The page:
An Easy Way to Play the Sugar Crisis
The price of sugar is up +86% so far this year and has reached a 28-year high.
Two separate forces on opposite sides of the planet are at play. Monsoon season in India typically brings about three-quarters of the country’s annual rainfall. But June, the first month of the season, was the driest it had been in more than 80 years.
Meanwhile, sugar-rich areas of Brazil saw four times more rainfall than average, making sugar cane too wet to mill. Also, Brazil has been turning huge quantities of its sugar into ethanol. According to the USDA, 42.5% of Brazil’s sugar crop was used to make ethanol in 2008, up from 40.4% in 2007.
Estimates suggest this could combine to the point where demand outpaces supply by more than five million metric tons. That’s 13.3% of worldwide exports. It is this expectation of a shortage that has pushed prices up.
To add fuel to the fires, there’s little reason to be optimistic about a rebound in sugar supplies in the near-term.
#-ad_banner-#The price increase already seen in the market will cause more farmers to plant sugar, but that harvest is pretty far off. Sugar cane typically takes about 12 months to reach maturity, although that time varies around the world. In some places, it takes as long as two years.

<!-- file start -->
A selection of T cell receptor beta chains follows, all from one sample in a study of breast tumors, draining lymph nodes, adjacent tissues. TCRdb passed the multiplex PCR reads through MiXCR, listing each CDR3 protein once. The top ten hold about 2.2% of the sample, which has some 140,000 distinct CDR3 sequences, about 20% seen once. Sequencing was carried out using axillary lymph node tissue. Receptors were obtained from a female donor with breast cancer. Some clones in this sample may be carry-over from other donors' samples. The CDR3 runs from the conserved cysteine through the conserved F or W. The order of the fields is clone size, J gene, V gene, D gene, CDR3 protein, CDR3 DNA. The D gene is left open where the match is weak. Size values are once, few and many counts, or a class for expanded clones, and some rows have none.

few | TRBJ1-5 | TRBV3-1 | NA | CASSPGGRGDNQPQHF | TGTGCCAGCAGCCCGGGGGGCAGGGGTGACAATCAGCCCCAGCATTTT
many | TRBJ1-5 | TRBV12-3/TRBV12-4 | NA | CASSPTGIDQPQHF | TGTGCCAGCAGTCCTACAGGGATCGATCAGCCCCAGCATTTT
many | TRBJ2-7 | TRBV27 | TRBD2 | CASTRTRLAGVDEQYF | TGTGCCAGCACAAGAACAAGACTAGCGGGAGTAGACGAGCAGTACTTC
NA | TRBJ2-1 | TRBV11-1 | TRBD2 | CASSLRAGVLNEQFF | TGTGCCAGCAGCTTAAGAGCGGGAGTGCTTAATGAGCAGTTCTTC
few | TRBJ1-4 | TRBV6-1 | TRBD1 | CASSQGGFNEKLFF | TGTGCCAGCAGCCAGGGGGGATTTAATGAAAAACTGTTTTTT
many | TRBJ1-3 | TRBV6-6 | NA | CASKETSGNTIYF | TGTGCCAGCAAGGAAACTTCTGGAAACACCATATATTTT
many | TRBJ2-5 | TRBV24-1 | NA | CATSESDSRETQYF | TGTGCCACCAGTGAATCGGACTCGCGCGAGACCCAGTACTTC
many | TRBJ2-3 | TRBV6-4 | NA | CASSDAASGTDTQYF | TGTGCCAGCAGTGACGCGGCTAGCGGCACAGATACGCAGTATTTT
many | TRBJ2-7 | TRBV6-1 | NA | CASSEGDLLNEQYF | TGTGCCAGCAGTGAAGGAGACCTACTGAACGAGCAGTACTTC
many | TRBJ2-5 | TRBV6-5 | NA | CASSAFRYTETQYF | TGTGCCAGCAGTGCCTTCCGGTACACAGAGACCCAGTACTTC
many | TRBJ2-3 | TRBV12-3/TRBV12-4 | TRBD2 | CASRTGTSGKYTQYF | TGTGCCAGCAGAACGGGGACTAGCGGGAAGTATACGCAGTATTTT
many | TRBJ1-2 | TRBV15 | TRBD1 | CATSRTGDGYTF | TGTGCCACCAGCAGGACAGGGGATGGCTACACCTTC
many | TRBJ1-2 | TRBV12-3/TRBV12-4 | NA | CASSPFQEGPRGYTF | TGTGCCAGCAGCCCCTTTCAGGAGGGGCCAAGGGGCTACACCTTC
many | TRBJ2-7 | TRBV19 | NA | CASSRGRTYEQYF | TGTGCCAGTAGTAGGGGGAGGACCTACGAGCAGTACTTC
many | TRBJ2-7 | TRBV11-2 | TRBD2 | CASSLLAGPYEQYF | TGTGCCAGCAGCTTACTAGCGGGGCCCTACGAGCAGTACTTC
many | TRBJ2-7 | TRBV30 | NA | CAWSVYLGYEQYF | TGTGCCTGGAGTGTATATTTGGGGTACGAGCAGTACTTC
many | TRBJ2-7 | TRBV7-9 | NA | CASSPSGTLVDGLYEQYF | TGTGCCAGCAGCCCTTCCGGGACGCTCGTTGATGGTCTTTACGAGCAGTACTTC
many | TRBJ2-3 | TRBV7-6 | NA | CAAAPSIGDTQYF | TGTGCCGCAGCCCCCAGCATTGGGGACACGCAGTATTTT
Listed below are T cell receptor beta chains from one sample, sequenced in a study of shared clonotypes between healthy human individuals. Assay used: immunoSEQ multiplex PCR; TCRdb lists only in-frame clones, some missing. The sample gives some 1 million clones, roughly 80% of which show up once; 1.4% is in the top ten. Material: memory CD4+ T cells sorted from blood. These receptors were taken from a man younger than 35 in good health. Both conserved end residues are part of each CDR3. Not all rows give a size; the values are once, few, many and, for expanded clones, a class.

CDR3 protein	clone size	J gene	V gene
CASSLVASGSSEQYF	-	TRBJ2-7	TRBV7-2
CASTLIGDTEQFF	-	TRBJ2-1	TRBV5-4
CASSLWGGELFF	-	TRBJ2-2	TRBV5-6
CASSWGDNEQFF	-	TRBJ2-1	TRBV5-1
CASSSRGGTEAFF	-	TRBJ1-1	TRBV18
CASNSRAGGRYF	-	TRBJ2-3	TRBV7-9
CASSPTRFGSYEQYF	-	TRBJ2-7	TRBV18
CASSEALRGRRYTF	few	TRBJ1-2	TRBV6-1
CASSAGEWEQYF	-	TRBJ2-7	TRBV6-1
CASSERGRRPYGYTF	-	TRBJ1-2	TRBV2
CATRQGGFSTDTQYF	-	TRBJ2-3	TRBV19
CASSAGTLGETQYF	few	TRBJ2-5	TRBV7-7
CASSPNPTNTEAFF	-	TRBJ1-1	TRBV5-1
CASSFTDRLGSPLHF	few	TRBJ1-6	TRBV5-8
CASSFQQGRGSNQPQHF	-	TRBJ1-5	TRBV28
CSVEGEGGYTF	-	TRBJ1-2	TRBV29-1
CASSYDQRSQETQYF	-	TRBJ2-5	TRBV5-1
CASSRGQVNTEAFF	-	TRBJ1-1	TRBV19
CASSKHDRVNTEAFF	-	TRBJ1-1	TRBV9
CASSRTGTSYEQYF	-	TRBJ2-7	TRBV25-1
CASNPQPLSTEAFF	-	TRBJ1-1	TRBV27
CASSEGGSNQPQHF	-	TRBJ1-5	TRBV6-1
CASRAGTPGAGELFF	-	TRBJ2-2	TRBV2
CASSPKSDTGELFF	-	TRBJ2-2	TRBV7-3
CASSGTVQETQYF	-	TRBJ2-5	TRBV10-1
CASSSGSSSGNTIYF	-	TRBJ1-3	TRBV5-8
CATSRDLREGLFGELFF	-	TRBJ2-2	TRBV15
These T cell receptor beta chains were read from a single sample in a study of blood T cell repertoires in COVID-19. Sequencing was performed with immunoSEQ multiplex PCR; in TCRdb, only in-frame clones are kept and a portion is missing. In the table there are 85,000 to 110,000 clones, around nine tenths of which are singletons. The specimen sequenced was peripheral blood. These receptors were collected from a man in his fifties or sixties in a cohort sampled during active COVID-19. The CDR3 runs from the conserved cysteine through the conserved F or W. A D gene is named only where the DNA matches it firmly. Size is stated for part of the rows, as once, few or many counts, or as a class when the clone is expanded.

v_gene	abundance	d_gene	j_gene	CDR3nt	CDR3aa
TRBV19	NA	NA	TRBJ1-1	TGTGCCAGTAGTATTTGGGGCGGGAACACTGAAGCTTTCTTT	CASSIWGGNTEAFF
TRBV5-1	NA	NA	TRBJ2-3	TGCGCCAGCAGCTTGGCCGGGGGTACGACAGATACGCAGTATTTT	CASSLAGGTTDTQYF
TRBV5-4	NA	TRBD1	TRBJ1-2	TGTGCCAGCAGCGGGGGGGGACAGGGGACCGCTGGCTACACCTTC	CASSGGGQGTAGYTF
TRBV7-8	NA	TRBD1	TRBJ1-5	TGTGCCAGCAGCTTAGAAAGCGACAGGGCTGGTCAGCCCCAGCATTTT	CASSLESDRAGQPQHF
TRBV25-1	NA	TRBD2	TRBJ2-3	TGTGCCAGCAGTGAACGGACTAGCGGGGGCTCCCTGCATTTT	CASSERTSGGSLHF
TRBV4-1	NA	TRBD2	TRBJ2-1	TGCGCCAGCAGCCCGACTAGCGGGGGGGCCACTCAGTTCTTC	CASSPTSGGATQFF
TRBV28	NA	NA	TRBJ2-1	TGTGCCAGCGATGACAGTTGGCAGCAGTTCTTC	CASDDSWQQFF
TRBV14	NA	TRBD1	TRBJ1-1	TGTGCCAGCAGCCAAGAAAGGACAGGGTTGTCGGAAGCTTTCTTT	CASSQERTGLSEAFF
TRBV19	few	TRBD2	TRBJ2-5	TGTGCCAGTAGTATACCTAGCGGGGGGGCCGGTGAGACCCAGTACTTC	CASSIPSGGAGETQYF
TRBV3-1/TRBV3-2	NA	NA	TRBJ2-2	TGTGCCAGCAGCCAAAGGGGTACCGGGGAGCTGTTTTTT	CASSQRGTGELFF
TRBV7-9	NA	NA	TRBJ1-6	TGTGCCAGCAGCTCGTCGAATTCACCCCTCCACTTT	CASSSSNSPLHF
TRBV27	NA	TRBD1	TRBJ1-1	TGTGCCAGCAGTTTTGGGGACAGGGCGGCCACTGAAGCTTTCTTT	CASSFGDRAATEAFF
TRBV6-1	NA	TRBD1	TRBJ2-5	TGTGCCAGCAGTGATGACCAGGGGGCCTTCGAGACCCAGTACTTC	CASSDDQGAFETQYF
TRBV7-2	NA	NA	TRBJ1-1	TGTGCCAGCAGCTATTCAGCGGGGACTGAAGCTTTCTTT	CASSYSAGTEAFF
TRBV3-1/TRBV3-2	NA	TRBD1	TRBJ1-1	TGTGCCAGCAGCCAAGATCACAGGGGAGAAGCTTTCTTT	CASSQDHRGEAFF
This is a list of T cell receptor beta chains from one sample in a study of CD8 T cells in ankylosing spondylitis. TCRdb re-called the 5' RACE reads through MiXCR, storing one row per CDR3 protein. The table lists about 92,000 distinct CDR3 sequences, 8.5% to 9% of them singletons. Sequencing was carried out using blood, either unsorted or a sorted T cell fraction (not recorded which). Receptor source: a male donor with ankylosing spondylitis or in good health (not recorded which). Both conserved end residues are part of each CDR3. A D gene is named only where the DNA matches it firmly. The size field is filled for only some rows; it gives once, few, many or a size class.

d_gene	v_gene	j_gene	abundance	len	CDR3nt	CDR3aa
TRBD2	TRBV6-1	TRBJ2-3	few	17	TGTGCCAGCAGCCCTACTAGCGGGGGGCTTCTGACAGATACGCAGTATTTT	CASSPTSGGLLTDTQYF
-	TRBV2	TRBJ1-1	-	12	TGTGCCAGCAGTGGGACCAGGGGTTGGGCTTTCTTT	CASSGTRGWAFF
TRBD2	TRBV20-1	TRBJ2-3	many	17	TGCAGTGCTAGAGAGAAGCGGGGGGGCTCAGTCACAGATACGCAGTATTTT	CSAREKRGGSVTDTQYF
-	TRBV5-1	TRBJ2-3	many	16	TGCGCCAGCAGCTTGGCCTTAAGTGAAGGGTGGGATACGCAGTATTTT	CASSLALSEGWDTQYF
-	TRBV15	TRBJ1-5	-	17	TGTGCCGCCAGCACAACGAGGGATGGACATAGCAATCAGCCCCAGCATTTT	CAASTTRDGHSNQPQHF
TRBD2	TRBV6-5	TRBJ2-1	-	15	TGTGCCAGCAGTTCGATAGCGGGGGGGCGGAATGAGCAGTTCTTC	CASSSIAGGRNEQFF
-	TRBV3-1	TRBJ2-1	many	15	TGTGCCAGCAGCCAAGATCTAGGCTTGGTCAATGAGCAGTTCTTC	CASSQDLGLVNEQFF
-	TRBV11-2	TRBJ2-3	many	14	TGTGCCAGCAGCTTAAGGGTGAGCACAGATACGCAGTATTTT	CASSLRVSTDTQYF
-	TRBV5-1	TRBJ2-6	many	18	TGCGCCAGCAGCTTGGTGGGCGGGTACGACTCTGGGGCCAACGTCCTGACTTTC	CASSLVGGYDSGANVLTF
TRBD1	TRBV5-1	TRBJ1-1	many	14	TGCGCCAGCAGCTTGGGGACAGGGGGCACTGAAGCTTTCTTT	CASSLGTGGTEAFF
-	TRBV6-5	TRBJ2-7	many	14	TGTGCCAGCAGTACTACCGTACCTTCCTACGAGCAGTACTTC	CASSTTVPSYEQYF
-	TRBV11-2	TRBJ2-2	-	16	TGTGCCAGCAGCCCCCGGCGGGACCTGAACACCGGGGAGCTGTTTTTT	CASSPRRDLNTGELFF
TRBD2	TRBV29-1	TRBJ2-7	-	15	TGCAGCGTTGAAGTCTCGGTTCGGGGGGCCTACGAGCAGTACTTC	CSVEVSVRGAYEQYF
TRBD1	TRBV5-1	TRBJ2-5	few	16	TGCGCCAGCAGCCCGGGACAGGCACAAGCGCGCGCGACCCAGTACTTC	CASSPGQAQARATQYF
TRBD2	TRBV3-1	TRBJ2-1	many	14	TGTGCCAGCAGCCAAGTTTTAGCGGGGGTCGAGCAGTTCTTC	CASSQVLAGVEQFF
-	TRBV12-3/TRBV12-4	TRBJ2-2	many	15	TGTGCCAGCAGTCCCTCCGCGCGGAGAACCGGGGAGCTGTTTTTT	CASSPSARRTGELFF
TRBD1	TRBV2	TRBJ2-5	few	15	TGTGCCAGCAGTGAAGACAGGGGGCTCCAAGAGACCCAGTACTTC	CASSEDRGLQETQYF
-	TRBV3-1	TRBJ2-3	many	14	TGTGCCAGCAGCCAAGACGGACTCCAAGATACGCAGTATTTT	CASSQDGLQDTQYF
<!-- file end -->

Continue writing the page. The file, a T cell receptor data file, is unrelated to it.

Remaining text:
So even if farmers plant sugar today, it will be at least six months before they can harvest any of it. Once the labor-intensive harvest is completed, the sugar still must be extracted from the plant, processed, packaged and shipped, all of which takes time.
Sugar is surprisingly easy to buy. Commodities, once difficult and expensive markets to participate in, can now be accessed by individual investors using exchange-traded funds.
The PowerShares DB Agriculture Fund (NYSE: DBA) holds about 20% sugar and the iPath Dow Jones-UBS Sugar Subindex Total Return ETN (NYSE: SGG) is a pure play.
Sugar Shortages Have Happened Before
Like any other commodity, when sugar supply and demand gets out of whack, prices rise. Even the prospect of shortages can lead to price increases. Many large sugar consumers may stockpile sugar to protect against higher prices, and those large purchases constrict supply, which further pushes up prices. Shortages — or perceived ones — may even lead to households stocking up, emptying store shelves across the world.
That’s what happened in 1974 and 1980. The 1974 shortage saw prices more than three times higher than it is today — more than 60 cents a pound. In 1980, sugar took off again to hit 45 cents a pound.
Keep in mind, however, that farmers around the world are going to be adding their sugar to the markets as soon as they can. This is likely going to be sometime early next year, but it could be sooner. Whenever it happens, the price could drop, fast.
|Top Sugar Producers and Exports, 2007-08 Crop In Thousands of Metric Tons|